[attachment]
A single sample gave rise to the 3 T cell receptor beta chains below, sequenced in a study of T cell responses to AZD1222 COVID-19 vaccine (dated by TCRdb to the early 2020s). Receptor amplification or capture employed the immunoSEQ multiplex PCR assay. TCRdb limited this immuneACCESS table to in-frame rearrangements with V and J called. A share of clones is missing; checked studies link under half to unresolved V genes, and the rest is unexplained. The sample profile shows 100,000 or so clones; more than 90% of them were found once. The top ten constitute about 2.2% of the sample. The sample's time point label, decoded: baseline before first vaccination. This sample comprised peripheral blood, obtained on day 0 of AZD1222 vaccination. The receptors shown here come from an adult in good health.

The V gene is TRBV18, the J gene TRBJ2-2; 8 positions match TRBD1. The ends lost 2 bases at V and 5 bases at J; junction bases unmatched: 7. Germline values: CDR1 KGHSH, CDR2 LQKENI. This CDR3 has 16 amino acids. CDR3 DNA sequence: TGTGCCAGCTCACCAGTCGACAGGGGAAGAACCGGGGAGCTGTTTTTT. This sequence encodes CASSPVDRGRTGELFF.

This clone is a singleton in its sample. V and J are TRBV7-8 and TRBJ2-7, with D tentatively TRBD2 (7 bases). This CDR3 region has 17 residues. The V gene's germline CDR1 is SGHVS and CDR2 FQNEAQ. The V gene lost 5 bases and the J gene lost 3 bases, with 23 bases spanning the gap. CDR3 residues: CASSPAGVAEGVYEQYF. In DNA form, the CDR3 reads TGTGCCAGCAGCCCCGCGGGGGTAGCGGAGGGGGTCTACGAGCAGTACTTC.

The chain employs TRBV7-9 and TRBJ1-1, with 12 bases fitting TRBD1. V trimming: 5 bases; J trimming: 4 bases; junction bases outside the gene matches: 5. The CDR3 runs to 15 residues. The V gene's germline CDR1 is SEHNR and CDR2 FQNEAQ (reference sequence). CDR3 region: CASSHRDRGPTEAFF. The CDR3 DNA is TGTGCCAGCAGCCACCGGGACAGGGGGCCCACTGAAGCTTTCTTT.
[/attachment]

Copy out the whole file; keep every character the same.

A single sample gave rise to the 3 T cell receptor beta chains below, sequenced in a study of T cell responses to AZD1222 COVID-19 vaccine (dated by TCRdb to the early 2020s). Receptor amplification or capture employed the immunoSEQ multiplex PCR assay. TCRdb limited this immuneACCESS table to in-frame rearrangements with V and J called. A share of clones is missing; checked studies link under half to unresolved V genes, and the rest is unexplained. The sample profile shows 100,000 or so clones; more than 90% of them were found once. The top ten constitute about 2.2% of the sample. The sample's time point label, decoded: baseline before first vaccination. This sample comprised peripheral blood, obtained on day 0 of AZD1222 vaccination. The receptors shown here come from an adult in good health.

The V gene is TRBV18, the J gene TRBJ2-2; 8 positions match TRBD1. The ends lost 2 bases at V and 5 bases at J; junction bases unmatched: 7. Germline values: CDR1 KGHSH, CDR2 LQKENI. This CDR3 has 16 amino acids. CDR3 DNA sequence: TGTGCCAGCTCACCAGTCGACAGGGGAAGAACCGGGGAGCTGTTTTTT. This sequence encodes CASSPVDRGRTGELFF.

This clone is a singleton in its sample. V and J are TRBV7-8 and TRBJ2-7, with D tentatively TRBD2 (7 bases). This CDR3 region has 17 residues. The V gene's germline CDR1 is SGHVS and CDR2 FQNEAQ. The V gene lost 5 bases and the J gene lost 3 bases, with 23 bases spanning the gap. CDR3 residues: CASSPAGVAEGVYEQYF. In DNA form, the CDR3 reads TGTGCCAGCAGCCCCGCGGGGGTAGCGGAGGGGGTCTACGAGCAGTACTTC.

The chain employs TRBV7-9 and TRBJ1-1, with 12 bases fitting TRBD1. V trimming: 5 bases; J trimming: 4 bases; junction bases outside the gene matches: 5. The CDR3 runs to 15 residues. The V gene's germline CDR1 is SEHNR and CDR2 FQNEAQ (reference sequence). CDR3 region: CASSHRDRGPTEAFF. The CDR3 DNA is TGTGCCAGCAGCCACCGGGACAGGGGGCCCACTGAAGCTTTCTTT.